MS. Marsh 537 (Bodleian Library, Oxford University)
Oriental Manuscripts Marsh Collection
The copy is unsigned and undated, but appears to be possibly from the seventh/thirteenth century. It is a complete copy of the treatise. Tables are employed throughout the copy.
Dimensions 22.1 × 15.2 (text area 18.6 × 11.3) cm; 22−23 lines per page. The title is given in full on the title page (folio 2a) as al-Mughnī fī tadbīr al-amrāḍ wa-maʿrifat al-ʿilal wa-al-aʿrāḍ, where the author is given as: تصنيف الشيخ الجليل الفيلسوف ابو الحسين [كذا] سعيد بن هبة الله بن الحسين الطبيب قدس الله روحه
The treatise has been collated; collation notes occur frequently throughout the text (e.g. folios 8a, 15a, 102b). The copy has been extensively annotated in several hands, including Persian annotations; on folio 12b there is a marginal note in a careful hand written in brown ink quoting Galen (d. c. AD 216), on folio 26b citing Abū ʿImrān (al-Qurṭūbī, Maimonides, d. 601/1204), on folio 46a Ibn al-Tilmīdh (d. 549/1154 or 560/1165), and on folio 82a Yuḥannā ibn [. . .] (= ? Ibn Māsawayh, d. 243/857). There are later marginal and interlinear subject headings written in black ink. The tables usually begin at the top of a folio. The space left between the text of one section and the beginning of the table in the next has often been filled in with recipes written by a later hand using black ink (for example, folios 5a, 7a, 12a, 13a, 14a, 38a, 39b, and 101a).
f. 1 extraneous notes line 8 to bottom of f. 141v reported sayings of Galen on the 12 things a man should not deprive himself of for the preservation of good health
A short essay, attributed to Galen, on twelve things which a person should not avoid: urination, spitting, breaking wind, sneezing, belching, eating, sleeping, coughing, vomiting, sexual intercourse, perspiration, and what drips from the head (mucus). No alignment has been found with any other recorded Galenic treatise (genuine or spurious). No other copy has been identified.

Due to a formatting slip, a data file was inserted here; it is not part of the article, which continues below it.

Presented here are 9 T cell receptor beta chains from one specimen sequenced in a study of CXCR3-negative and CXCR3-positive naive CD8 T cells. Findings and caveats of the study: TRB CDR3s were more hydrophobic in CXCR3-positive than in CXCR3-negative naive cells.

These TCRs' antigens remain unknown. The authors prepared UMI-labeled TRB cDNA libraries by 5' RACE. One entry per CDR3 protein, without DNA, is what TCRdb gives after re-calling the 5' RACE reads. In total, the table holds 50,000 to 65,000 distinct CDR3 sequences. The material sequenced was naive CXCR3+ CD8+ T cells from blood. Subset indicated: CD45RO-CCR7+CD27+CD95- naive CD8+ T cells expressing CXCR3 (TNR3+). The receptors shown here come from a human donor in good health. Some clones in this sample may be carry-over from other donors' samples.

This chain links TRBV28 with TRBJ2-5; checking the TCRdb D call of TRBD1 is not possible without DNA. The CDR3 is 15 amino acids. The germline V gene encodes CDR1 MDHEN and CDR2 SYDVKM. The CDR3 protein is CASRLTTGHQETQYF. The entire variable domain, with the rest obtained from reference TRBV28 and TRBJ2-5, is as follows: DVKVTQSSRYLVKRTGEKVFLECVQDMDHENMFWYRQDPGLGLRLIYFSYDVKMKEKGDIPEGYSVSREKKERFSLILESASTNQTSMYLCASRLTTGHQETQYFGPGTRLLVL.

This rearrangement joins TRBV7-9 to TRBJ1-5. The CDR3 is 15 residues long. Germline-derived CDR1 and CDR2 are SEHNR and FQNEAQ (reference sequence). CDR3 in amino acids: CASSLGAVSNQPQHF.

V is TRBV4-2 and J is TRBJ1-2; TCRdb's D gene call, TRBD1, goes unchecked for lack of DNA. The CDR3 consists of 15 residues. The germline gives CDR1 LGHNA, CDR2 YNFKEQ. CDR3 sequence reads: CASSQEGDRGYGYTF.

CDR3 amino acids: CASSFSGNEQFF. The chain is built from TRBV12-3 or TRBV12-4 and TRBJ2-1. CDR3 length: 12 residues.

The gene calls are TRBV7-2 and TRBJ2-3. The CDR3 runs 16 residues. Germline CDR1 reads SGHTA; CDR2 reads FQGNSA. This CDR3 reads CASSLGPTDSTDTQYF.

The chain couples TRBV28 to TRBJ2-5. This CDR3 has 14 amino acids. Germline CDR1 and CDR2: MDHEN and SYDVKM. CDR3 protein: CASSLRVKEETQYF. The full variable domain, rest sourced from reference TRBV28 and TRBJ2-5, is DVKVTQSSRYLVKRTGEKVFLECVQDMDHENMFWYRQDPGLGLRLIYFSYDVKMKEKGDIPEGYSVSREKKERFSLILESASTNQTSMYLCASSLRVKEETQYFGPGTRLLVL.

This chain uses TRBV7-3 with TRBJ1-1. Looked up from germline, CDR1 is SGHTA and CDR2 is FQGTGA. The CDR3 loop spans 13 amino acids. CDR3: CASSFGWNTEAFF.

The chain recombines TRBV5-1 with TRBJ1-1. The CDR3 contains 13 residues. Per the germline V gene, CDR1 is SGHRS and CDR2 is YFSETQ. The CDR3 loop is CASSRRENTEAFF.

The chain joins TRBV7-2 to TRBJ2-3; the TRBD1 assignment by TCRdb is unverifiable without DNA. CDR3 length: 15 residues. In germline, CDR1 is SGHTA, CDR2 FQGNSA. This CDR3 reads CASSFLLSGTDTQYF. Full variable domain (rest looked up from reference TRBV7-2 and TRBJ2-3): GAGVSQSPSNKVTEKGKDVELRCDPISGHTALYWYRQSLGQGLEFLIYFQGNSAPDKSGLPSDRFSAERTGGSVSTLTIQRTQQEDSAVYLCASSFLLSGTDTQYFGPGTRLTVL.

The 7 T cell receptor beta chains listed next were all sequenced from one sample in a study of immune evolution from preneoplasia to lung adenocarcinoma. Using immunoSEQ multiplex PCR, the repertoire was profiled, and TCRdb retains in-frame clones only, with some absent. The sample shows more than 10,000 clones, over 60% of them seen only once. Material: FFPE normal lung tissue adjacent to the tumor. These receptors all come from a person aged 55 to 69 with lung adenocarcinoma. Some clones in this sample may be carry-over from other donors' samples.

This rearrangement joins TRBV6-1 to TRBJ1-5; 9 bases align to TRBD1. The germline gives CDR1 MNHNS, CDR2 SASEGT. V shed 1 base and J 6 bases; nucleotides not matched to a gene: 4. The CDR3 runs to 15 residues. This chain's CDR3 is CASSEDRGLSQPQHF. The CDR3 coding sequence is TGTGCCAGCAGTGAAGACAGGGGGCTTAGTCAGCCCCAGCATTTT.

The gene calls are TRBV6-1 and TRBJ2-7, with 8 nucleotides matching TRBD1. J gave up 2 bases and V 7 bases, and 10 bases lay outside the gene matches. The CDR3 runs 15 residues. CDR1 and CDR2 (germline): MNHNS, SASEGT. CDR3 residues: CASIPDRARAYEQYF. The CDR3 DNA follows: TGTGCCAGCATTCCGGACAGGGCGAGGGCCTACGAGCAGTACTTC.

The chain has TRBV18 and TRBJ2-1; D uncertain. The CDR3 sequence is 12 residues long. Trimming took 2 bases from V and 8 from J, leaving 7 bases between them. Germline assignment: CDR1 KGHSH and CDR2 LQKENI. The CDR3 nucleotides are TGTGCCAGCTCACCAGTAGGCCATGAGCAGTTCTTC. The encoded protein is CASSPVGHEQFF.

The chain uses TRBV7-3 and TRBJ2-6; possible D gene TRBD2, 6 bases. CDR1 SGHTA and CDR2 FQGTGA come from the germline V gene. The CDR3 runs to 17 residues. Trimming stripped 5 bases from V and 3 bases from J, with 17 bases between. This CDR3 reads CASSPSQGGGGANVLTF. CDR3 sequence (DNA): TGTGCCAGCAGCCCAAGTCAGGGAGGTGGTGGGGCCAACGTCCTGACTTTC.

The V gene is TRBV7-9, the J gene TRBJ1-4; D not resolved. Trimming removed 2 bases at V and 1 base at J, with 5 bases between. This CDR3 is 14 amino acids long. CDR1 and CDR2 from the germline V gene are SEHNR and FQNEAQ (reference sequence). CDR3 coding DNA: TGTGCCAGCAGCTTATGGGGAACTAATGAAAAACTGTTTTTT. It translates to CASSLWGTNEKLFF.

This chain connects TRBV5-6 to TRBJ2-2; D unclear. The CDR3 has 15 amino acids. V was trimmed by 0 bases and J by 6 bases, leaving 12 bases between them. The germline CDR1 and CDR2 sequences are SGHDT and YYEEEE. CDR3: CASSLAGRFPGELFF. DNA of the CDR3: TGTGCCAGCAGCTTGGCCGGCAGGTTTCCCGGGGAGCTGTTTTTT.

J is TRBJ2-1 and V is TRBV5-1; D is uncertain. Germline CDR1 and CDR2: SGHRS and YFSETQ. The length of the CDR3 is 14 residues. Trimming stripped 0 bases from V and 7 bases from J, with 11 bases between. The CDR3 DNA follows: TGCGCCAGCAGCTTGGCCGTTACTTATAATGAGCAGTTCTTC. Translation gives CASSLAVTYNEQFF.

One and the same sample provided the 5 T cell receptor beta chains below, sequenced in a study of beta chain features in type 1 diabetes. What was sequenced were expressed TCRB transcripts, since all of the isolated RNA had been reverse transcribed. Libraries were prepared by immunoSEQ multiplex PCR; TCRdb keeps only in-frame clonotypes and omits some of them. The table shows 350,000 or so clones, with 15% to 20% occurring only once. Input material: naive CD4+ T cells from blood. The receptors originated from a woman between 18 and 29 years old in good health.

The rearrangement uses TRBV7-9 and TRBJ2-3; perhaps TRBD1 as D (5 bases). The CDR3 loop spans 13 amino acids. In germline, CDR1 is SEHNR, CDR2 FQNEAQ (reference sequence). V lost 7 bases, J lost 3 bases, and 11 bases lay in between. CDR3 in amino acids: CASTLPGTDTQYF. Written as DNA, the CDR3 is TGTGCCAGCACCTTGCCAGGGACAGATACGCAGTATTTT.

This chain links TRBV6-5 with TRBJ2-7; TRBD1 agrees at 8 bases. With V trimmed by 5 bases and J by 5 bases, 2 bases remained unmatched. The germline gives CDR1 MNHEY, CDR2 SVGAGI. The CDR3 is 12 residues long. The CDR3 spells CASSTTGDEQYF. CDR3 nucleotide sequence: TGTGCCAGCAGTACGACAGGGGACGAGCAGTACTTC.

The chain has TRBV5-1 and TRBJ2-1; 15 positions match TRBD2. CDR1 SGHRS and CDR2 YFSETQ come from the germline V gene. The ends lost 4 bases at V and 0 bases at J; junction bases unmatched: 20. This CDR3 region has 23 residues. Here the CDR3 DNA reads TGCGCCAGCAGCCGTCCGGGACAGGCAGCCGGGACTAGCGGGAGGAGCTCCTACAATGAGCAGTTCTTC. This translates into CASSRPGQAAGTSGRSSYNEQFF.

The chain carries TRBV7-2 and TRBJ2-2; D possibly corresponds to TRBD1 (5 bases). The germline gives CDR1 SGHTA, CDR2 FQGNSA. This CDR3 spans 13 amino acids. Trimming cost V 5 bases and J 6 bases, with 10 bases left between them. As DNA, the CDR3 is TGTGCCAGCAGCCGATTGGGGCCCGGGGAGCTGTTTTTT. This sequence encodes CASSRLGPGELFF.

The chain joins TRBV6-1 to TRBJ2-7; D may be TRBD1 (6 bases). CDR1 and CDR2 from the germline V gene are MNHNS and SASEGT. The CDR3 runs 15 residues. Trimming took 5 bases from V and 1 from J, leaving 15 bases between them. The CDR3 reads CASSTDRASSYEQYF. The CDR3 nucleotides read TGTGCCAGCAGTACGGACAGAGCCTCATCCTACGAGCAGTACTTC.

The copy is unsigned and undated. The appearance of the paper, ink, and script suggests a possible dating of the seventh/thirteenth-century.
Dimensions 22.1 x 15.2 (text area 18.6 x 11.3) cm; 23 lines per page. The attribution to Galen is given in the first line. The copy appears to have been made by the same copyist, and on the same type of paper, as the other items in the volume.
There are no marginalia.
An Arabic translation of a Greek compilation on prognosis and the signs of death based on skin affections, arranged in twenty-five premises (qaḍīyahs). It was written in the fourth or fifth century AD in Alexandria but spuriously attributed to Hippocrates and alleged to have been found in his tomb. Yaḥyá ibn al-Biṭrīq (d. c. 210/825) translated it into Arabic, and it circulated under several different titles, including Risālah fī al-Qaḍāyā, Risālah fī ʿAlāmāt al-mawt, Risālah al-qabrīyah, al-Qaḍāyā al-Ibuqrāṭīyah al-dāllah ʿalá al-mawt, Kitāb al-durj li-Ibuqrāṭ, and Kitāb al-sirr. Its Latin translation also went under several titles, including Secreta Hippocratis, Capsula eburnea, De pustulis et apostematibus significantibus mortem, and De indiciis mortis.
The copy is unsigned and undated, but appears to be possibly a copy from the seventh/thirteenth century and may be the earliest recorded copy of the treatise. It is a complete copy of the short treatise.